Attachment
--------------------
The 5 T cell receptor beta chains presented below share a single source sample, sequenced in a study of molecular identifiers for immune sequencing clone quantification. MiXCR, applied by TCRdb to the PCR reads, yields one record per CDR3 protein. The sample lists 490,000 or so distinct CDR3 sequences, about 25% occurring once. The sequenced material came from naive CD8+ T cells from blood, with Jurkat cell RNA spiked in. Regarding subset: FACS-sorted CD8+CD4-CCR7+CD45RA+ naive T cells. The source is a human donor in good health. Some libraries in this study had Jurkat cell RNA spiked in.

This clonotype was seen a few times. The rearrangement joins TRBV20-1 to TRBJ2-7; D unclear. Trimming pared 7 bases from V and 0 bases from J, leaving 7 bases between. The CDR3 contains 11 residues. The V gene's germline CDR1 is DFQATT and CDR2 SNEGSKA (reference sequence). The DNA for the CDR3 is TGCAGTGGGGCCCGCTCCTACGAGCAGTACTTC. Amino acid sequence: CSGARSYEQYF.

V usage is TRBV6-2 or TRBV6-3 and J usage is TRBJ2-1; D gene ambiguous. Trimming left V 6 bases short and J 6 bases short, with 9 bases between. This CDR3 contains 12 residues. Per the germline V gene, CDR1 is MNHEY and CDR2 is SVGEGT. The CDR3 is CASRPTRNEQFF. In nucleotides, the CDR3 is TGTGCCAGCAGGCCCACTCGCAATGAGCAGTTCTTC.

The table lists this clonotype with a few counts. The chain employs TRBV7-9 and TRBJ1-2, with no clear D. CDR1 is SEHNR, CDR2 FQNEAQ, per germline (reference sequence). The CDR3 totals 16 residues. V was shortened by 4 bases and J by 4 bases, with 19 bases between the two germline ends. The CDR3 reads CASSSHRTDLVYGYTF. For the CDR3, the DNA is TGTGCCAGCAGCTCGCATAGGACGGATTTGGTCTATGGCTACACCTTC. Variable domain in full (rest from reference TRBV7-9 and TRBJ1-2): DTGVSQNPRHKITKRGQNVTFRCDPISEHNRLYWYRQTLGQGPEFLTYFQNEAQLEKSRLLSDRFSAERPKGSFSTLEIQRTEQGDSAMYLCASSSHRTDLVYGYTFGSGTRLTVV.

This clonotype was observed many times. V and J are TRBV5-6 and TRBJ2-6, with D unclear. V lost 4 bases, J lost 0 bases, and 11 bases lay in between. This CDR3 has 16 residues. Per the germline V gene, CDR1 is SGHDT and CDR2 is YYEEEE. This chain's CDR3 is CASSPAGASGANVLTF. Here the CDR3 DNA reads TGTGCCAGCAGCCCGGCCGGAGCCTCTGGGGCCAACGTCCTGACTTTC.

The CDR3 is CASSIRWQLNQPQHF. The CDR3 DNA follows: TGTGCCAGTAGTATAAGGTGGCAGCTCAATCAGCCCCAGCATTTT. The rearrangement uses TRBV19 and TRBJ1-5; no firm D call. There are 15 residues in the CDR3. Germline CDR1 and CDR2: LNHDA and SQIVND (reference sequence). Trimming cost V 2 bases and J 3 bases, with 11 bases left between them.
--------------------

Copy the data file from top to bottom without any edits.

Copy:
The 5 T cell receptor beta chains presented below share a single source sample, sequenced in a study of molecular identifiers for immune sequencing clone quantification. MiXCR, applied by TCRdb to the PCR reads, yields one record per CDR3 protein. The sample lists 490,000 or so distinct CDR3 sequences, about 25% occurring once. The sequenced material came from naive CD8+ T cells from blood, with Jurkat cell RNA spiked in. Regarding subset: FACS-sorted CD8+CD4-CCR7+CD45RA+ naive T cells. The source is a human donor in good health. Some libraries in this study had Jurkat cell RNA spiked in.

This clonotype was seen a few times. The rearrangement joins TRBV20-1 to TRBJ2-7; D unclear. Trimming pared 7 bases from V and 0 bases from J, leaving 7 bases between. The CDR3 contains 11 residues. The V gene's germline CDR1 is DFQATT and CDR2 SNEGSKA (reference sequence). The DNA for the CDR3 is TGCAGTGGGGCCCGCTCCTACGAGCAGTACTTC. Amino acid sequence: CSGARSYEQYF.

V usage is TRBV6-2 or TRBV6-3 and J usage is TRBJ2-1; D gene ambiguous. Trimming left V 6 bases short and J 6 bases short, with 9 bases between. This CDR3 contains 12 residues. Per the germline V gene, CDR1 is MNHEY and CDR2 is SVGEGT. The CDR3 is CASRPTRNEQFF. In nucleotides, the CDR3 is TGTGCCAGCAGGCCCACTCGCAATGAGCAGTTCTTC.

The table lists this clonotype with a few counts. The chain employs TRBV7-9 and TRBJ1-2, with no clear D. CDR1 is SEHNR, CDR2 FQNEAQ, per germline (reference sequence). The CDR3 totals 16 residues. V was shortened by 4 bases and J by 4 bases, with 19 bases between the two germline ends. The CDR3 reads CASSSHRTDLVYGYTF. For the CDR3, the DNA is TGTGCCAGCAGCTCGCATAGGACGGATTTGGTCTATGGCTACACCTTC. Variable domain in full (rest from reference TRBV7-9 and TRBJ1-2): DTGVSQNPRHKITKRGQNVTFRCDPISEHNRLYWYRQTLGQGPEFLTYFQNEAQLEKSRLLSDRFSAERPKGSFSTLEIQRTEQGDSAMYLCASSSHRTDLVYGYTFGSGTRLTVV.

This clonotype was observed many times. V and J are TRBV5-6 and TRBJ2-6, with D unclear. V lost 4 bases, J lost 0 bases, and 11 bases lay in between. This CDR3 has 16 residues. Per the germline V gene, CDR1 is SGHDT and CDR2 is YYEEEE. This chain's CDR3 is CASSPAGASGANVLTF. Here the CDR3 DNA reads TGTGCCAGCAGCCCGGCCGGAGCCTCTGGGGCCAACGTCCTGACTTTC.

The CDR3 is CASSIRWQLNQPQHF. The CDR3 DNA follows: TGTGCCAGTAGTATAAGGTGGCAGCTCAATCAGCCCCAGCATTTT. The rearrangement uses TRBV19 and TRBJ1-5; no firm D call. There are 15 residues in the CDR3. Germline CDR1 and CDR2: LNHDA and SQIVND (reference sequence). Trimming cost V 2 bases and J 3 bases, with 11 bases left between them.